He leaned back in his chair, watching her openly, probing, assessing and finally judging. She could see that he’d come to some kind of decision about her. But she’d have to wait to find out what it was.
“A mutually beneficial relationship, you think?”
“I know.”
“I don’t. Not yet. You appear to have everything I want.”
She blinked lightly. Dallas Mackenzie was one disturbing man, but he would never have the satisfaction of knowing he was unsettling her. She was the one to gain satisfaction from this relationship, not him.
“But?”
“There’s something…” his eyes narrowed and he sat back into the chair, his disturbing gaze not leaving hers for a moment, “missing.”
Cassandra’s eyes widened. She couldn’t help herself. She hadn’t anticipated this. What had she forgotten? She swallowed, hoping he wouldn’t notice the fear that was threatening to break through her carefully constructed façade.
“Look, I apologize for the unusual tactic, beating the agency to the job.”
“I’m not concerned about that.”
“What is it then. What’s missing?” She tried to sound cool, keep her voice low and controlled.
The way his eyes searched her face told her that he didn’t buy her story.
“I don’t know yet. But I will.”
She had to have the job.
“Perhaps you should give me the chance to show you how I work?”
He nodded. “Good idea. How about a trial—say for a week—and then we’ll see how we both feel?”
Her heart sank. Where had she slipped up?
She forced herself to smile. Perhaps she could do it in a week anyway.
“That sounds great. When shall I start?”
“How does right now sound?”
Without waiting for her answer he opened the laptop and spun it round to face her.
“Your first assignment. I, or rather we, have a meeting in a few days and I want to be prepared. Use this,” he tapped the laptop “and this,” he reached over and touched her head “and prepare a report in half an hour. Any questions?”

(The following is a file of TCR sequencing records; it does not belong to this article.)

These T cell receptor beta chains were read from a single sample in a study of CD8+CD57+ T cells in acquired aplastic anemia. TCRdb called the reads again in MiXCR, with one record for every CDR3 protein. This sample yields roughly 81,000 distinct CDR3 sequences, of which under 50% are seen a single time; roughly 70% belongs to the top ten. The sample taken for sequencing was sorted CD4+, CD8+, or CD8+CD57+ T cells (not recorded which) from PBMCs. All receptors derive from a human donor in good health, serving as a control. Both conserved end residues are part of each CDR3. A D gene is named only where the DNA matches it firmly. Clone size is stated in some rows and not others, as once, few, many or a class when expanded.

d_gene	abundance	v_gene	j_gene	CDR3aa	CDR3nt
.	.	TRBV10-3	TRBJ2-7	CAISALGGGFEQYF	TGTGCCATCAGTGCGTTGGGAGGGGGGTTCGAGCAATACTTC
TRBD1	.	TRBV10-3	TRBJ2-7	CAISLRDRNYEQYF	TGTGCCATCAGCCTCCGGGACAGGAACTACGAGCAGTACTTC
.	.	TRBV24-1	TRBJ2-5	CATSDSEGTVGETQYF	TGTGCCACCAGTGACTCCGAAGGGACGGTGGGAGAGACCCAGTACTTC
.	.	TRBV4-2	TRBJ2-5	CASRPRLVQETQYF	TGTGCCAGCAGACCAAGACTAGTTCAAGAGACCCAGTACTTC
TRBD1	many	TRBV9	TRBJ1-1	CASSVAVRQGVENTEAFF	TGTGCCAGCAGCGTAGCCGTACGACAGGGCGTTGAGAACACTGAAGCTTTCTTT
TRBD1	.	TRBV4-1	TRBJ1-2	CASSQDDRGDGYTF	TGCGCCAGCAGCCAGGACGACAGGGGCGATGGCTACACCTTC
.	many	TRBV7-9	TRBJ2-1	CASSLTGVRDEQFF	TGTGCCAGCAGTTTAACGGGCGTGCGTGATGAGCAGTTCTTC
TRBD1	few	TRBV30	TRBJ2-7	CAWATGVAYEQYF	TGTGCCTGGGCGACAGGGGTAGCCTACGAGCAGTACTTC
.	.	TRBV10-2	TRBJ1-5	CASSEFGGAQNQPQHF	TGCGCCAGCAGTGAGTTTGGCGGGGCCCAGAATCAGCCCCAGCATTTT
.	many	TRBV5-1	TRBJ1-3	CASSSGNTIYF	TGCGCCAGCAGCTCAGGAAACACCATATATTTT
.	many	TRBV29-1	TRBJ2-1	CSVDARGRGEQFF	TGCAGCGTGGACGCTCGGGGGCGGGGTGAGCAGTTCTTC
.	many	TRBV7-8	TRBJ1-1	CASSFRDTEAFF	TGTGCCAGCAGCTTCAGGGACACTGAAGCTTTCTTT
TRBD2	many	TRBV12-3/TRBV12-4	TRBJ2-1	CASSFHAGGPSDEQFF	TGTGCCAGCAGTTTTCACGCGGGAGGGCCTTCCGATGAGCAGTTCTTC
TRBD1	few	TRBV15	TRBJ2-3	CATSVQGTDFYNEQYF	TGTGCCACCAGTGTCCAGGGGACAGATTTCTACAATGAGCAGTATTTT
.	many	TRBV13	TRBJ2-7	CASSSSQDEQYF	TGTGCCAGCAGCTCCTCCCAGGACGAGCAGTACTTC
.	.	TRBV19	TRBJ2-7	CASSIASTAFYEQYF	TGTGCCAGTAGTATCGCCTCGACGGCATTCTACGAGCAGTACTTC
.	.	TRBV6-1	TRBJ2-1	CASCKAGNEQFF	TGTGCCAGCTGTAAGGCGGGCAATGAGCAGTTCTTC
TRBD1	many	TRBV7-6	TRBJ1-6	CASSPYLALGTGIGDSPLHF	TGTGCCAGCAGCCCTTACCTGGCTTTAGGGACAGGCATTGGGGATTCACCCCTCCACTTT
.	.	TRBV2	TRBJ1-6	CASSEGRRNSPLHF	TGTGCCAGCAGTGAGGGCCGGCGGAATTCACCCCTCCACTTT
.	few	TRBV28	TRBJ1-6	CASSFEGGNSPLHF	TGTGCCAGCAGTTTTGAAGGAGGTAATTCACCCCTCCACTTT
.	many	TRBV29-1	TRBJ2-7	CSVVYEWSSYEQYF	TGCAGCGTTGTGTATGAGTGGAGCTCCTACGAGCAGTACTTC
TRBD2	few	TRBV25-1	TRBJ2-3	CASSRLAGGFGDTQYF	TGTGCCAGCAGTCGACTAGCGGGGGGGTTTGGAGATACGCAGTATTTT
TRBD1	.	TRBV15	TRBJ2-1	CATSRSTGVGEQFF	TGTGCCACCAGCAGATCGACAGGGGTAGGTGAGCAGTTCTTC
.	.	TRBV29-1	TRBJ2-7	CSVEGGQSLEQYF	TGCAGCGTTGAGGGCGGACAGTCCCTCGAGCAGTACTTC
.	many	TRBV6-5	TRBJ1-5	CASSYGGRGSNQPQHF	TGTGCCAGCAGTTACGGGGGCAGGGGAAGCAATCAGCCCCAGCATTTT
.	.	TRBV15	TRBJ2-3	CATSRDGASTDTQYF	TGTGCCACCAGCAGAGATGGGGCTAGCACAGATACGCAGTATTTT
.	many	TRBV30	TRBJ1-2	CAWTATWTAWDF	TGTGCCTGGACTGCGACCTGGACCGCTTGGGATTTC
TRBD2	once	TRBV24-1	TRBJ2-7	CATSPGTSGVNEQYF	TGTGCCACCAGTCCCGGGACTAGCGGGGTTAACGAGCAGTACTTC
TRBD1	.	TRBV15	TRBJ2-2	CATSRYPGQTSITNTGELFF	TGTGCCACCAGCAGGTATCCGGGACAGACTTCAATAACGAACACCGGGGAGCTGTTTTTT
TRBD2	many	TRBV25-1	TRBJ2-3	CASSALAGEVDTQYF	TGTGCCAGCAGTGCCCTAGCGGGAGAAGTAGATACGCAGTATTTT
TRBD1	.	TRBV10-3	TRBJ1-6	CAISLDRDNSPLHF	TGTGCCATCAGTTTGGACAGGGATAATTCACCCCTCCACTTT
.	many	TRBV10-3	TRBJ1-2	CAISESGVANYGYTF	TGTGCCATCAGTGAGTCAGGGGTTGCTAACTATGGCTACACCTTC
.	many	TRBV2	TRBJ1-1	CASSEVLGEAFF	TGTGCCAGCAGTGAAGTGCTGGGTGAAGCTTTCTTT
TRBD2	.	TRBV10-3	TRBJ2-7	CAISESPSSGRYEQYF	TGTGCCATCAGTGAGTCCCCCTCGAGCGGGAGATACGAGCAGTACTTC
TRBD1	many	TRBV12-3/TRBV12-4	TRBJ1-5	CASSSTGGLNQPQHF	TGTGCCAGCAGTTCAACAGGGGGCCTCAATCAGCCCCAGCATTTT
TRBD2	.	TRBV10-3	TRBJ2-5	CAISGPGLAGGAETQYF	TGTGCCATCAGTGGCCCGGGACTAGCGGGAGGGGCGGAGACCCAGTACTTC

Fighting the distraction of his touch, forcing herself to concentrate, she leaned forward and scanned the contents of the proposal. At last, something she could get her teeth into.
“No. I’ll let you have a report in half an hour.”
He raised his eyebrows. “Good. There will be someone outside if you need anything. I’ll be back in quarter of an hour. Have it ready for me then. Because if you haven’t, the deal’s off.”
She wanted to hit him. She nodded instead.
He finished his drink and strode out of the room, jacket slung casually over one shoulder.
No problem, you bastard, thought Cassandra, as she began scanning the proposal before quickly flicking back to the internet to run some financial searches. Alone in his office at last. How she’d imagined this. But now wasn’t the time for self-congratulation or hacking into his security network and company databases, now was a time to earn some trust. Lucky she knew his business inside out, probably better than he did.

Dallas took a deep breath of the sweet evening air and looked around Mackenzie Square—his square.
He walked slowly over to the garden at the centre of the square. He glanced briefly at the cluster of mothers who watched their children play in the small playground he’d been persuaded to include. His gaze didn’t linger. It was an alien world to him and always would be. They’d be gone soon, home to their families. Not for him. Never for him.